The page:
- Scholarly Resources
- Current Postings
The Shakespeare Conference: SHK 21.0163 Thursday, 8 April 2010
 From: Carol Barton <
 From: David Bishop <
I agree with John Drakakis, David Basch, and Bob Projansky that Shylock's "wilderness of monkeys" line is, unlike Iago's baseless implication of Emilia's adultery, an indication of one of the many aspects of his real and understandable (if not condonable) motives for revenge. It need not have been a wedding ring to be so fraught with meaning; nonetheless, it is the obviously cherished gift of the man's dead wife, and of his daughter's deceased mother, perhaps the only (or at least the most personal) memento he has of her, and the relative triviality of what Jessica has used it to purchase (living creature or not) is an expression of her contempt for both father *and* mother--that she could steal even that from him, and trade it away for a "toy." Perhaps one has to have been bereaved of a beloved to understand this, but a piece of jewelry worn or given by the deceased is somehow imbued with the spirit of the wearer/giver in a way that few other personal articles are--even clothing. The ring's value to Shylock is far greater than the value of the stone and metal. One may insure such a piece, and obtain monetary recompense if it is lost or stolen, but no one can ever "replace" it--not with a wilderness of monkeys, or a treasure chest full of replicas. No other ring in the world was Leah's; no other ring in the world could be given with Leah's love.
As many of you know, I have long been of the opinion that the Christians in this play exhibit little Christianity, and that part of Shakespeare's purpose in revealing Shylock's "good side" in this manner is to demonstrate that Antonio and company have made Shylock what he is, in both the local sense (by means of their insults, mockery, contempt, and humiliation, followed by the appropriation of daughter and ducats) and in the global sense (because of the vicious anti-Semitism that sanctions their abuse). Had Shakespeare portrayed Shylock as a sympathetic character, he'd have robbed Antonio and company of a motive for their cruelty; but he is not an Iago, a villain spontaneously self-created whose revenge is disproportionate to an imagined slight--he is a man at least as much sinned against as sinning whose only real "crime" is having knowingly allowed his oppressors to use him--and thereby making himself party to their hypocrisy by joining it. Suppose the situation were reversed, and the following lines were spoken by Antonio or Bassanio or Portia about Shylock: "He hath disgraced me, and hindered me half a million, laughed at my losses, mocked at my gains, scorned my nation, thwarted my bargains, cooled my friends, heated mine enemies; and what's his reason? I am a [Christian]." The rest of the speech communicates the injustice of the Christians' supposed "justice" in a manner similar to Edmund's speech about his bastardy in _Lear_. And the following comment applies to the Antonios, Bassanios, and Portias of this play as much as or more than it does to Shylock:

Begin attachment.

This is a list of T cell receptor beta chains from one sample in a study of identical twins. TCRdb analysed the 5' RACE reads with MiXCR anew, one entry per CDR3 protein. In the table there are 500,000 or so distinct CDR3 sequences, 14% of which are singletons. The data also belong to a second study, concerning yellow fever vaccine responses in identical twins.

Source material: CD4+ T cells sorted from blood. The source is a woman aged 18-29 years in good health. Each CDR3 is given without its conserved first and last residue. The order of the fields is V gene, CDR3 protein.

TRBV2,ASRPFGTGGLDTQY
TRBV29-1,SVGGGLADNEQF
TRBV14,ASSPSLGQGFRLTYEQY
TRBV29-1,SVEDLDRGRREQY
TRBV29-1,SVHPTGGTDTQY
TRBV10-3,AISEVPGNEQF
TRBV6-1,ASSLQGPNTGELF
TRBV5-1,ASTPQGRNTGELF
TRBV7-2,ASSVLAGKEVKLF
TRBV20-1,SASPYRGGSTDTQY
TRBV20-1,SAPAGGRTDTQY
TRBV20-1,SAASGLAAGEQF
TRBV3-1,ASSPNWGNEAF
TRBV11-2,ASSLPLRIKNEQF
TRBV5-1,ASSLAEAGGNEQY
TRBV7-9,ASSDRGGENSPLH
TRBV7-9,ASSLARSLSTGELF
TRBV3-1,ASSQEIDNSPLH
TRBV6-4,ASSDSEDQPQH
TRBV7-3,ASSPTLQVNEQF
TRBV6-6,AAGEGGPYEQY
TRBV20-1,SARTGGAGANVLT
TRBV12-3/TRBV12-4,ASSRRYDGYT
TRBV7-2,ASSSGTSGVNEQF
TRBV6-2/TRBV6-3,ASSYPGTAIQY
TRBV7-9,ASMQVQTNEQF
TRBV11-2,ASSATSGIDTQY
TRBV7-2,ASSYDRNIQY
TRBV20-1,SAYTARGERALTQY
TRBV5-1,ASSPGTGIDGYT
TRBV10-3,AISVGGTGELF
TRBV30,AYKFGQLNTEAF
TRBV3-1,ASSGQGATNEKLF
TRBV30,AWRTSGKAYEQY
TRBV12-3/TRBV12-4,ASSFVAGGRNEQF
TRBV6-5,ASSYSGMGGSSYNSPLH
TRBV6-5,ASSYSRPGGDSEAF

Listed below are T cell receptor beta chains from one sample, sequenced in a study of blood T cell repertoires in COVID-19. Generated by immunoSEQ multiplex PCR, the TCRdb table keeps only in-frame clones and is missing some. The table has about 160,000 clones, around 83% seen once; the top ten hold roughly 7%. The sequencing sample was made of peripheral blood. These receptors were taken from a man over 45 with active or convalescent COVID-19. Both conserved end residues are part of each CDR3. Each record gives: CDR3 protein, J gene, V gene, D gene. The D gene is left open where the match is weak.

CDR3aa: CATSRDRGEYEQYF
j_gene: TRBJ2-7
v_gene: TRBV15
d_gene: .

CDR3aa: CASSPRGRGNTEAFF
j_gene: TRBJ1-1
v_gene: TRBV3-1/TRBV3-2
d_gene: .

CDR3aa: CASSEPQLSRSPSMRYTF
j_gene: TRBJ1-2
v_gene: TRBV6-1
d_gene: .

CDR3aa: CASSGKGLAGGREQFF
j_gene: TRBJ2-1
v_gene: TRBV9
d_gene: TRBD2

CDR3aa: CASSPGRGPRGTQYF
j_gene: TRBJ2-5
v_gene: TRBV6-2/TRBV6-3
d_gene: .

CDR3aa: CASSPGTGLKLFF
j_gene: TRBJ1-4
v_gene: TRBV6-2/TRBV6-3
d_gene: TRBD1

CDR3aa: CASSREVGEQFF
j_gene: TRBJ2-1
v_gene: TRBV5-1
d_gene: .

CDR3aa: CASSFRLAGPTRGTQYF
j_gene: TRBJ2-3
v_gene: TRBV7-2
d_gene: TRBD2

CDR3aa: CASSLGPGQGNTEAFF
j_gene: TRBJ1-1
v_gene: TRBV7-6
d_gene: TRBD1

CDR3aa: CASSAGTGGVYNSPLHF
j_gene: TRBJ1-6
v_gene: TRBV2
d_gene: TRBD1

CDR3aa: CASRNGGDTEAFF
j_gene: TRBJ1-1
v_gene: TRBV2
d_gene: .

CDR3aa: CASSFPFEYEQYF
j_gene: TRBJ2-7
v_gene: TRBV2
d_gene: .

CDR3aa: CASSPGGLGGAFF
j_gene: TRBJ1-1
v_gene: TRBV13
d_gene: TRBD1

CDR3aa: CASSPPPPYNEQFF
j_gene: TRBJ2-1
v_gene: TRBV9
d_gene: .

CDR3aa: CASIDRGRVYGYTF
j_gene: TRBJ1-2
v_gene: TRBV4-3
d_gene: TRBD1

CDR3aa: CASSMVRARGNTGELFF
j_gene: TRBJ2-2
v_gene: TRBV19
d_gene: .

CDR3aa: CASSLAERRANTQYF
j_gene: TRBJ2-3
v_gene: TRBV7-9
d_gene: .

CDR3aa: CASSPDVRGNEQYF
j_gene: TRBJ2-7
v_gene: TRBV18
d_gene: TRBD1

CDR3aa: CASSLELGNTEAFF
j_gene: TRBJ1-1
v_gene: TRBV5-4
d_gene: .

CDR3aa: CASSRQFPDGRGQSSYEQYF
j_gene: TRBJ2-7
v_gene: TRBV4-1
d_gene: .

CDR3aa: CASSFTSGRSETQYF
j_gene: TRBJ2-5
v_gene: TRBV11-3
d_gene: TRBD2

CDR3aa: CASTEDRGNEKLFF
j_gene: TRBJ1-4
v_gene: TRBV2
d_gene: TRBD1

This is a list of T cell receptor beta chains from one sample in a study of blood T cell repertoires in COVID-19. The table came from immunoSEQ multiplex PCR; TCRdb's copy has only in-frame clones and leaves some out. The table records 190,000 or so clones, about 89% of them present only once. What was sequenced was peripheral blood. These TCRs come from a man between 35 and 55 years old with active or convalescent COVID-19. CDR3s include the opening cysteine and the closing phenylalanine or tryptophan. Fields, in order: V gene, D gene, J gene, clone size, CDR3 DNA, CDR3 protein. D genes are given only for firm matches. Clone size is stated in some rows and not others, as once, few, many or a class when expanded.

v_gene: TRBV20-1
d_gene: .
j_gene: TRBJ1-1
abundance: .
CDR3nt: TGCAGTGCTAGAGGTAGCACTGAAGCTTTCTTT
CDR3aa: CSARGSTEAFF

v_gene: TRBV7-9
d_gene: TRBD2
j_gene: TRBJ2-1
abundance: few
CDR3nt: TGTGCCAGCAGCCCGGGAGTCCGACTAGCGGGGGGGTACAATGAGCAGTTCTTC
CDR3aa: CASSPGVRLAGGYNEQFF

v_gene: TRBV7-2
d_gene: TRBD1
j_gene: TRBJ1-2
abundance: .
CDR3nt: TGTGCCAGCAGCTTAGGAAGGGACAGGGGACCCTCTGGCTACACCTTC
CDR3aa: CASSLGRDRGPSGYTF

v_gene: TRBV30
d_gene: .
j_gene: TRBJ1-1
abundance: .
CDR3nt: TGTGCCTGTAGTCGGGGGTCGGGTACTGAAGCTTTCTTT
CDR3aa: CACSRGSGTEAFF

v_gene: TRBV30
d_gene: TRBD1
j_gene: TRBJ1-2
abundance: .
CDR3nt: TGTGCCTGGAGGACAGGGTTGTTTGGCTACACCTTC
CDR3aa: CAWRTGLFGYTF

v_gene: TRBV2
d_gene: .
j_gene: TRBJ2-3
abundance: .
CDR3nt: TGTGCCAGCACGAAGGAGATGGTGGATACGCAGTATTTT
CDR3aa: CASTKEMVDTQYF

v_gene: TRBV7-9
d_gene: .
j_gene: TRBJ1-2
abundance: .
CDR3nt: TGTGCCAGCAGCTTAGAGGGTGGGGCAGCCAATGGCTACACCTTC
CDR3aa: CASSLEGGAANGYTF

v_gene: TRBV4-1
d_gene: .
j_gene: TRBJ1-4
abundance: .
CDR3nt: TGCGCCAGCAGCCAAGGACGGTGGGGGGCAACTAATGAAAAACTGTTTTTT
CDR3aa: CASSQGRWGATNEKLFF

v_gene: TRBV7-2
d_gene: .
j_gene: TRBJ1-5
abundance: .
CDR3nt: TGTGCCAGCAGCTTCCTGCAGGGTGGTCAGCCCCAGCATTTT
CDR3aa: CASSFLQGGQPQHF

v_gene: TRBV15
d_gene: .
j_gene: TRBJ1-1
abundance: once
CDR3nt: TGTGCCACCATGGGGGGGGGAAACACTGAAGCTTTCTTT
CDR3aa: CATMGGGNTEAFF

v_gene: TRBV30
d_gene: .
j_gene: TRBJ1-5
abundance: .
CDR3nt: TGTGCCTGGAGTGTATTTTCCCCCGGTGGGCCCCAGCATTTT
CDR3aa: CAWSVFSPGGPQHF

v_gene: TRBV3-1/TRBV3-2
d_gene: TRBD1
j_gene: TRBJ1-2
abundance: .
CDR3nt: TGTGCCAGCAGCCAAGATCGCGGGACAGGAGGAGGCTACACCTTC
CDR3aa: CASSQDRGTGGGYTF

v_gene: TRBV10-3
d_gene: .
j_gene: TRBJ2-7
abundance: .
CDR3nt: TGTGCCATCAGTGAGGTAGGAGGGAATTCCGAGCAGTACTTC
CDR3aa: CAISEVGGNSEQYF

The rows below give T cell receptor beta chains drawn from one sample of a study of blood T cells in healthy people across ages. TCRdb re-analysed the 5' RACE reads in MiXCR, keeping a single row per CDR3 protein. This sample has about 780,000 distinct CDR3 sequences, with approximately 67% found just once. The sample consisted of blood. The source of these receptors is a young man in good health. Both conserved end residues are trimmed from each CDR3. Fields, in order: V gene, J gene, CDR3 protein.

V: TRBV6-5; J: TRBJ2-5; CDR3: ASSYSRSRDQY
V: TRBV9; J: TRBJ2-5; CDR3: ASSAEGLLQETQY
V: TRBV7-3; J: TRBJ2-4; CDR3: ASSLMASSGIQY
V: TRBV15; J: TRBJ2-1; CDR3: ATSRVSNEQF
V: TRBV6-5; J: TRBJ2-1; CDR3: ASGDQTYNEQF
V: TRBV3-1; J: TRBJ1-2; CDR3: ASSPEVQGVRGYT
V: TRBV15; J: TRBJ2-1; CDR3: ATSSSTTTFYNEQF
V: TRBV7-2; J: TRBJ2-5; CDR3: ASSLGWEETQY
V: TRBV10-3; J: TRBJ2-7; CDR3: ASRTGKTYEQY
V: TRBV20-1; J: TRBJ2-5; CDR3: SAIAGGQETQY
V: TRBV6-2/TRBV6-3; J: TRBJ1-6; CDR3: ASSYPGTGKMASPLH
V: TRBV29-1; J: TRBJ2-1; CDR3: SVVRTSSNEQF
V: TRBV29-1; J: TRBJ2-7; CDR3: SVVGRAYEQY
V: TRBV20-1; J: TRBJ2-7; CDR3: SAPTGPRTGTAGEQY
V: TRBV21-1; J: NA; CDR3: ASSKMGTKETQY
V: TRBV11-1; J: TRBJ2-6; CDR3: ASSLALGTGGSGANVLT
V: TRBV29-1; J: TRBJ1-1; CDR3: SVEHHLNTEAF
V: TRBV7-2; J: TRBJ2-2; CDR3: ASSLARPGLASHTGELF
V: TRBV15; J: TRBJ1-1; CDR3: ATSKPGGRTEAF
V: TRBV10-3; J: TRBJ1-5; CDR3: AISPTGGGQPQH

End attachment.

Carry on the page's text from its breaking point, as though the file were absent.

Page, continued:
Mark you this, Bassanio,
Best to all,
I was a little surprised to find two replies today to something I wrote a month ago, but I'm happy to respond.
I've already sent Bob and Joe my essay on the Merchant, which I'll send to anyone who's interested.
The Merchant is a play, as I would say, based on a pun. It's a pun on the word unChristian. Shakespeare is responding not to Jews or Venetians but to the unChristian behavior of English Christians. He sets up a Jew, the original, literal unChristian, as a villain, and then--surprise--it turns out that this villain points out that Christians, who profess to believe revenge is a sin, routinely engage in it. The theme of the play could be expressed as: the Jew is you. Shakespeare is showing the Christian audience their own unChristian image in the mirror of Shylock.